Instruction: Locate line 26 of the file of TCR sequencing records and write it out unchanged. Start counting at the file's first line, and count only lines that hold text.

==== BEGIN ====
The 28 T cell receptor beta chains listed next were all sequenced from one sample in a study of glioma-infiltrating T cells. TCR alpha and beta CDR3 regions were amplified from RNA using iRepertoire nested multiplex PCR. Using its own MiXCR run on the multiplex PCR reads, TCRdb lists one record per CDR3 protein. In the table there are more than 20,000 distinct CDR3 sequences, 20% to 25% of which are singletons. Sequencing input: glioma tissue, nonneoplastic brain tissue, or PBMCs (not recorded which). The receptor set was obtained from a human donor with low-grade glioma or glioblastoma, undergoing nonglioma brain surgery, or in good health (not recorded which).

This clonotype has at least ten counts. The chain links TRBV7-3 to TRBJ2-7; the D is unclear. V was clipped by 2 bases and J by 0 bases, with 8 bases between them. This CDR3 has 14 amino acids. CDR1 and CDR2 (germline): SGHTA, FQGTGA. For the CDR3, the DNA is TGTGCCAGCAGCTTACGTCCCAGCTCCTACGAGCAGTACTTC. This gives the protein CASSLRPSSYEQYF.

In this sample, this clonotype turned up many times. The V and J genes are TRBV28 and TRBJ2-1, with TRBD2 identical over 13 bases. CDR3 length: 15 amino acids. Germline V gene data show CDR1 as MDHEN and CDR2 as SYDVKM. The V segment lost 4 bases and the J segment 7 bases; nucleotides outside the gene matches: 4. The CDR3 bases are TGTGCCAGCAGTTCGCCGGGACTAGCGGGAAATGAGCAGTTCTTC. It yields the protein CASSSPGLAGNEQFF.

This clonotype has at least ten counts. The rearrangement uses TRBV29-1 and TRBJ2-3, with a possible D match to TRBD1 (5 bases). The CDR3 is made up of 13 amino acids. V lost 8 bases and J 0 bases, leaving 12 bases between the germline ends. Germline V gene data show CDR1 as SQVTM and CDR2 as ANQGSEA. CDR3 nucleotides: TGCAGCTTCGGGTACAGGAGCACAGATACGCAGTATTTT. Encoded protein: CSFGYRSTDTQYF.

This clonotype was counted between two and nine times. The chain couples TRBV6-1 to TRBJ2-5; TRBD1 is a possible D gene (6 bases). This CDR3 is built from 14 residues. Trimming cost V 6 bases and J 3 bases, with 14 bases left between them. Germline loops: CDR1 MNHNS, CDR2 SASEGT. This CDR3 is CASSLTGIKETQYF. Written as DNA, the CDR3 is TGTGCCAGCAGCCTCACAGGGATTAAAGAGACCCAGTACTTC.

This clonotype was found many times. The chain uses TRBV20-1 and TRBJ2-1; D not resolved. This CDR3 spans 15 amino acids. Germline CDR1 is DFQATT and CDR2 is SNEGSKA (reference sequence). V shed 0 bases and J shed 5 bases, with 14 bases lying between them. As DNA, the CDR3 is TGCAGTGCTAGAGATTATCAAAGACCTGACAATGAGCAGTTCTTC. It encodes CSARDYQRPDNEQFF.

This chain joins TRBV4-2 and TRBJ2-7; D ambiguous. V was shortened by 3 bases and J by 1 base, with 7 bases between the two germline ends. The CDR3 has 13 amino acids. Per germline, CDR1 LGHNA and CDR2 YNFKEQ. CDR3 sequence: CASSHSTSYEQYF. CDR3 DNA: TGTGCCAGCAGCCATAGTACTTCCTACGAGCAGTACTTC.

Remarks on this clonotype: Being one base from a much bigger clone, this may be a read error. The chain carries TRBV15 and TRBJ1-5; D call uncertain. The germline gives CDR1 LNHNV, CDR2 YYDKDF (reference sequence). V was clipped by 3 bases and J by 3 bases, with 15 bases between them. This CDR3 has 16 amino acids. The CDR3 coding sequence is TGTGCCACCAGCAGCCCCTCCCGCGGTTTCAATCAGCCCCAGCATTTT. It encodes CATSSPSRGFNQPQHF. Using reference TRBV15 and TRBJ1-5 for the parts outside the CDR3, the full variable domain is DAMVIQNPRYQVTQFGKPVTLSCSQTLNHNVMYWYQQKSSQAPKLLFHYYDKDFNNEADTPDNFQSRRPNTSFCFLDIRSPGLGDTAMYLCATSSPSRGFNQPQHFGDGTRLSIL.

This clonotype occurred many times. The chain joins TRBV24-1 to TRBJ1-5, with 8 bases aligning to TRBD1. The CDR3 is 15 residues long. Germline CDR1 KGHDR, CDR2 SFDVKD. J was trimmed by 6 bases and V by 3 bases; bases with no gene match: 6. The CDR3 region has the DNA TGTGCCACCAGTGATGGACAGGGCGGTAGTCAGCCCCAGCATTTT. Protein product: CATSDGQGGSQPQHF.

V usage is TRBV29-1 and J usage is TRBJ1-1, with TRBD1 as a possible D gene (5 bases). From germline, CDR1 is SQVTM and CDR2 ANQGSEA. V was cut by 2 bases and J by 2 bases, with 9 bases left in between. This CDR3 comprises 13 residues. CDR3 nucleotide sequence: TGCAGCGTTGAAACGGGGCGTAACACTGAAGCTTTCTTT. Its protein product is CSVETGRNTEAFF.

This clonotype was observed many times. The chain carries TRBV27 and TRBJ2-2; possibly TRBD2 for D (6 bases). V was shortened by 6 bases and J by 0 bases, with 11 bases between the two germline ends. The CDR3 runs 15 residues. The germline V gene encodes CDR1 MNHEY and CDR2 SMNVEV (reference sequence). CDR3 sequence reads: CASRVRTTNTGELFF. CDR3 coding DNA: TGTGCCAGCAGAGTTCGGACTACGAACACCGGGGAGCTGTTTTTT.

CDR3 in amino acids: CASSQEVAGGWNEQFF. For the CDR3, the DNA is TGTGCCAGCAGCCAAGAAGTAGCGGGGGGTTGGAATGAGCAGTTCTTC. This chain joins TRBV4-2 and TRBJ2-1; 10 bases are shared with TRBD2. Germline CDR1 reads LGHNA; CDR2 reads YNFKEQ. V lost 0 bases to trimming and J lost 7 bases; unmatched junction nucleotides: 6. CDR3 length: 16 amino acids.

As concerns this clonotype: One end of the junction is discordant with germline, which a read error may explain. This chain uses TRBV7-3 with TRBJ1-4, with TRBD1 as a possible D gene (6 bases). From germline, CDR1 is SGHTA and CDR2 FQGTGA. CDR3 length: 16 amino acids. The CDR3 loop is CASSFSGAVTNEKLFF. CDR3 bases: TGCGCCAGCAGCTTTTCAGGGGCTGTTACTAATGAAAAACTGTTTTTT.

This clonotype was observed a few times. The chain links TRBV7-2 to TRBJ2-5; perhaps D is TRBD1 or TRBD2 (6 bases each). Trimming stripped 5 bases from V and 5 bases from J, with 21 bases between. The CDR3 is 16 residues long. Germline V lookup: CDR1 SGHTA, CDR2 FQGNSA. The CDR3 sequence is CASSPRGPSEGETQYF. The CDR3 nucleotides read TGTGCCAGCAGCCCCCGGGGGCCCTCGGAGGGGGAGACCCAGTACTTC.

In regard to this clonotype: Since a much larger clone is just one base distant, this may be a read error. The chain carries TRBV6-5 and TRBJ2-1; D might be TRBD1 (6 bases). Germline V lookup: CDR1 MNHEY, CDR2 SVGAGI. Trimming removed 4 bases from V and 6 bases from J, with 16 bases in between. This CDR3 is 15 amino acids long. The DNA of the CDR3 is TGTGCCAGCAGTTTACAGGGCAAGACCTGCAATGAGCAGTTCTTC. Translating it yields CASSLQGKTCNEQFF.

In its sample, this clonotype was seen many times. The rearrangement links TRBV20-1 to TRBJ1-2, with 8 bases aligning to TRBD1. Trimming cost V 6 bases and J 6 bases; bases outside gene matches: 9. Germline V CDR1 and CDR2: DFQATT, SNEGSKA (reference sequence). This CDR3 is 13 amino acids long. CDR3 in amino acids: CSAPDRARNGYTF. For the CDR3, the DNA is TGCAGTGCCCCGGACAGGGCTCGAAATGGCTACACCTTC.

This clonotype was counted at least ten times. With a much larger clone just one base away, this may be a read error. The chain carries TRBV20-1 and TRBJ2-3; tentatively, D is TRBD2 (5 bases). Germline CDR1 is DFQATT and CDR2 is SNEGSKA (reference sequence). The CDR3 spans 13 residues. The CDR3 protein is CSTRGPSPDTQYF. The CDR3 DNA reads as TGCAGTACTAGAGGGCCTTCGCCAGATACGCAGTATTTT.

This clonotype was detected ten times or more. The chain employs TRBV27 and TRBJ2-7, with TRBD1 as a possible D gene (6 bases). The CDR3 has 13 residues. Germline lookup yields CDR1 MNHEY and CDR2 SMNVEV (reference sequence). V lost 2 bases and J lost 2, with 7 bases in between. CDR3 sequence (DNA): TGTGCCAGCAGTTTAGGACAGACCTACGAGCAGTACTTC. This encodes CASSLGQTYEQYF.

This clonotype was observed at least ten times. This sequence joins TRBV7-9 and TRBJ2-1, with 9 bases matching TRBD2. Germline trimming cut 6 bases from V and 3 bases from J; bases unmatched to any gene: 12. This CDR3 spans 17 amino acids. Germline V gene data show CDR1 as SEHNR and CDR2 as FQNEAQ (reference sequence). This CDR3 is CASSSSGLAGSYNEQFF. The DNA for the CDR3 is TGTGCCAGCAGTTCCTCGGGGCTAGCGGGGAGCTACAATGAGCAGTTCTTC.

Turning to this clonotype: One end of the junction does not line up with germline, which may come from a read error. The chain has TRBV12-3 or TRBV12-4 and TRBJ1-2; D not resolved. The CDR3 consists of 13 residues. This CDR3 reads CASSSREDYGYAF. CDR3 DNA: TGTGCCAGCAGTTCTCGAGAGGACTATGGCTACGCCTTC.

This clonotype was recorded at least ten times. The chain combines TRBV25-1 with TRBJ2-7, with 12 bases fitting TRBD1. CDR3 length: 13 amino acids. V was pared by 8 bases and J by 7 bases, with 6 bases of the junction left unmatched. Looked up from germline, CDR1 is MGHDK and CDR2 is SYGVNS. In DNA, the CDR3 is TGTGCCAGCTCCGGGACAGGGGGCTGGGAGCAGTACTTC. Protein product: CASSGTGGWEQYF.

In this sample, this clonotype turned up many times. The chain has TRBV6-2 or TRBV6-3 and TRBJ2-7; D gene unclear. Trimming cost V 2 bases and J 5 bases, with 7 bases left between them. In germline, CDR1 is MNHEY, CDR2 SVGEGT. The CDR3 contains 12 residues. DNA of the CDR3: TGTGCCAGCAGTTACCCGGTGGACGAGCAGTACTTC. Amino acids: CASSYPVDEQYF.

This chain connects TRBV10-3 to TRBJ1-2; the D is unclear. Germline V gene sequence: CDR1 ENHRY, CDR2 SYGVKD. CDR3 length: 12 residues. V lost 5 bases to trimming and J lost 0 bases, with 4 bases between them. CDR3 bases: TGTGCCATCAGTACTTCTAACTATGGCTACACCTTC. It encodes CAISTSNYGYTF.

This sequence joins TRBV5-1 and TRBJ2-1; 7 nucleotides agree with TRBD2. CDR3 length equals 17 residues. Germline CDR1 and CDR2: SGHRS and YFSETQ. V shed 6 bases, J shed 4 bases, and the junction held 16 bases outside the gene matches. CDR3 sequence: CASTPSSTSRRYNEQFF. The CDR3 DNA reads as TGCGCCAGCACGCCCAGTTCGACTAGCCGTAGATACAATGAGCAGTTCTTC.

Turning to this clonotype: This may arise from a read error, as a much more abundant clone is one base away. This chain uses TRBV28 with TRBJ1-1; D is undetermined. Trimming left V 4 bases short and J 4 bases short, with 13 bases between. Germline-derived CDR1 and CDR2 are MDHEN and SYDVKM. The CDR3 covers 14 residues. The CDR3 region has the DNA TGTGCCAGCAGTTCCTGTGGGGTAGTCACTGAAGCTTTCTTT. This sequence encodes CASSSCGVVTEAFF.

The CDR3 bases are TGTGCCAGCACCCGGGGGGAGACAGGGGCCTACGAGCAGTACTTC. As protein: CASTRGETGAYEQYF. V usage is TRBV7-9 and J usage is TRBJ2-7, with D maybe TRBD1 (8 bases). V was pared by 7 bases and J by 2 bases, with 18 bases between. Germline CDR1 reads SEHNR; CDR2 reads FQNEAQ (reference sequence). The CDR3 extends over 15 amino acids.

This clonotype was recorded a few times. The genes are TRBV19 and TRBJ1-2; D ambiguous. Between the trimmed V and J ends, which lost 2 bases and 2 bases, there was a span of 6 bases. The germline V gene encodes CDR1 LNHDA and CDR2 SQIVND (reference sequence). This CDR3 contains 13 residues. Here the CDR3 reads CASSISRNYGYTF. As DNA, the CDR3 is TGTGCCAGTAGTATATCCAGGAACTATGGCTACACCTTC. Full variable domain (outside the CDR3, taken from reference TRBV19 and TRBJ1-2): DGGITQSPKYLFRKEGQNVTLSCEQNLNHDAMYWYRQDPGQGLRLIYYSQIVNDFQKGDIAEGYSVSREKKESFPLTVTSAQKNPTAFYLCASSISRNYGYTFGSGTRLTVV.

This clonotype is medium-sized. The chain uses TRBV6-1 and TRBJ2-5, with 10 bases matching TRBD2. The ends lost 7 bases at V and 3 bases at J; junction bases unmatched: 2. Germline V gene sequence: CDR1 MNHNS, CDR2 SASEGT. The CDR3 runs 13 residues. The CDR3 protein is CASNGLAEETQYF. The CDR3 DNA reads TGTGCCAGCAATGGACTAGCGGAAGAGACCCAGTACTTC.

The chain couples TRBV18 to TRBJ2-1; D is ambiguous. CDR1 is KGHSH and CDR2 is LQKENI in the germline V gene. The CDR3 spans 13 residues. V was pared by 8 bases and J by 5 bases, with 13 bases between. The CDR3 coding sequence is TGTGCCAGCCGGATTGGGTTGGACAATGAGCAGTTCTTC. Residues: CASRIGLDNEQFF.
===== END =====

The CDR3 bases are TGTGCCAGCACCCGGGGGGAGACAGGGGCCTACGAGCAGTACTTC. As protein: CASTRGETGAYEQYF. V usage is TRBV7-9 and J usage is TRBJ2-7, with D maybe TRBD1 (8 bases). V was pared by 7 bases and J by 2 bases, with 18 bases between. Germline CDR1 reads SEHNR; CDR2 reads FQNEAQ (reference sequence). The CDR3 extends over 15 amino acids.